Starting At The Top
3 backswing power moves, according to the new World Long Drive Champ
Martin Borgmeier is no longer a promising up-and-comer in the professional long-drive scene. He’s fully arrived, holding off an injury-plagued run from eventual ninth-place finisher Kyle Berkshire and an underdog charge from Bryson DeChambeau in the finals to capture his first PLDA World Long Drive Championship last week.
"Haven’t realized it one bit,” he said on Instagram after his win. “Blood, Sweat & Tears for this moment.”
Borgmeier is a fun follow on Instagram because he’s constantly sharing insights from his training sessions, and golf swing work, leading him to become the world long-drive champ. In one of his most recent posts before his eventual victory, he shared some interesting tidbits about what he calls his “backswing power elements.”
There are three of them, as you can see in his full post below.
As this recent Golf Digest article explains, golfers load their trail leg different amounts based on their biomechanics, but almost all golfers load their trail leg some amount on the backswing, which is why Borgmeier says it’s his first power element.
As the club moves further back, Borgmeier talks about loading his body up toward the sky on the backswing. According to UK-based coach Steve Furlonger, who works with Borgmeier, this is a process called “unweighting.”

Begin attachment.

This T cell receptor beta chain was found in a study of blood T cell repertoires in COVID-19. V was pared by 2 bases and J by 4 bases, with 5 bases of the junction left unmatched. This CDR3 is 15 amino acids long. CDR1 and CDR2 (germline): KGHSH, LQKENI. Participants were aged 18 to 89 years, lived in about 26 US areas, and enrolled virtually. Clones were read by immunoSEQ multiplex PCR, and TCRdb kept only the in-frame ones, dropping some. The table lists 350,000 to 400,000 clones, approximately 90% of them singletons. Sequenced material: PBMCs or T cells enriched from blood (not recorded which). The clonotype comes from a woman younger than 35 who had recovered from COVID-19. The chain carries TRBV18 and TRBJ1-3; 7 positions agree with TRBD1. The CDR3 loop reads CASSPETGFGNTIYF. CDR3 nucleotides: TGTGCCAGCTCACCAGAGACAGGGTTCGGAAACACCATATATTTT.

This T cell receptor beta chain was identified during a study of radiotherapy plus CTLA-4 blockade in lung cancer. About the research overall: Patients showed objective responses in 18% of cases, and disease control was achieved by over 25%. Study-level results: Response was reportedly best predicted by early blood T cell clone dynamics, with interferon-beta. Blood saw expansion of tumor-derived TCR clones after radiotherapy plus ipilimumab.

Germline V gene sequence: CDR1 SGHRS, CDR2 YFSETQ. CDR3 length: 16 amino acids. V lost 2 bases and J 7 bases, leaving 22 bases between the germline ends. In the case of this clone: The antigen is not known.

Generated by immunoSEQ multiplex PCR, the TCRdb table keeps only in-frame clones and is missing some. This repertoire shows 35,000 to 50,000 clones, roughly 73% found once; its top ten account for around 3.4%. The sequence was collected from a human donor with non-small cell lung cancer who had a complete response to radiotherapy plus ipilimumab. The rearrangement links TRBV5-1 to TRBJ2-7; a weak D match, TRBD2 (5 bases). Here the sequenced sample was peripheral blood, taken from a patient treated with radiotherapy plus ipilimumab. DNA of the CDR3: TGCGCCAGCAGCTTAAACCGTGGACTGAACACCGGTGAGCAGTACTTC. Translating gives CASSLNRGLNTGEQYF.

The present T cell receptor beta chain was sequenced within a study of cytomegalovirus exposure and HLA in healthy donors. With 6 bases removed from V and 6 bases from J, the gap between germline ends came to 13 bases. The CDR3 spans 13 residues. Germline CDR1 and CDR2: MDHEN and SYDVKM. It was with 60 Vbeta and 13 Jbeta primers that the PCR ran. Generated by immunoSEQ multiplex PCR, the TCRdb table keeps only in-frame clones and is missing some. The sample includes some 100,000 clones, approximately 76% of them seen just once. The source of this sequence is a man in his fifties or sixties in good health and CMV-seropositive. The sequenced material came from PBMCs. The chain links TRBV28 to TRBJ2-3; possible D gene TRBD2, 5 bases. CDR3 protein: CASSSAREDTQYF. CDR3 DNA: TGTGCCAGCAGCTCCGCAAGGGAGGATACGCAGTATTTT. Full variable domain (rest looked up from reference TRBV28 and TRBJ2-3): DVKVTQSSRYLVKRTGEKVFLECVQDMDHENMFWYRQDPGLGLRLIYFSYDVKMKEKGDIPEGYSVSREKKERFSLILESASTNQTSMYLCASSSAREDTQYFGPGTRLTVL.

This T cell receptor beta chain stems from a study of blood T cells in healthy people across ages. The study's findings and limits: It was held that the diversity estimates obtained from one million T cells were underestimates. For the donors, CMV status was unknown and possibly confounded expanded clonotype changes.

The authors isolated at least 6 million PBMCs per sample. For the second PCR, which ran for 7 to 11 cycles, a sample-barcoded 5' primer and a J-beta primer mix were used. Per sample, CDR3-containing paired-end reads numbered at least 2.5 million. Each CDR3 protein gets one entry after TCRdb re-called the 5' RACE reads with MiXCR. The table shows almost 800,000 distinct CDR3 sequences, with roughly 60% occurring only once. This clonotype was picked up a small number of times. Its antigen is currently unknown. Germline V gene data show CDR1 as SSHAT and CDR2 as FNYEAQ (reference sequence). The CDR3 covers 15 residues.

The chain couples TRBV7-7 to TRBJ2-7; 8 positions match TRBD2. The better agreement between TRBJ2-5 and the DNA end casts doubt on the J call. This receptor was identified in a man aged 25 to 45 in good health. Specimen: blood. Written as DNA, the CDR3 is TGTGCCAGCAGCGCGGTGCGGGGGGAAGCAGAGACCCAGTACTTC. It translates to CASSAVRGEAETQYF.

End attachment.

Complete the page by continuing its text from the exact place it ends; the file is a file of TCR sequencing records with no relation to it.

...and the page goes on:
“Martin is one of the fastest players on the planet,” he says. “These guys unweight the most. They get to a point where they're less than 50 percent of their body weight as a force, so they've effectively reduced their body weight by 50 percent.”
Along those lines, at the very top of the backswing, Borgmeier talks about stretching his hands high toward the sky. This doesn’t just help him unweight, it helps him turn his torso and create a stretch in his upper body that will later contract forcefully.
Now that he’s light on his feet, it puts Martin in a position to initiate his downswing by getting heavy, Furlonger explains.
“These guys get the arms up the highest. They get super light, because then they're going to free fall super fast to start they’re downswing before pushing back out of the ground at impact,” he says.
In his post, Borgmeier’s explains that the nature of him being a long drive pro means these moves are more “pronounced” in his swing, but they’re present in most high-level swings.
“When you watch closely you actually find a lot of these in professional golf,” he writes.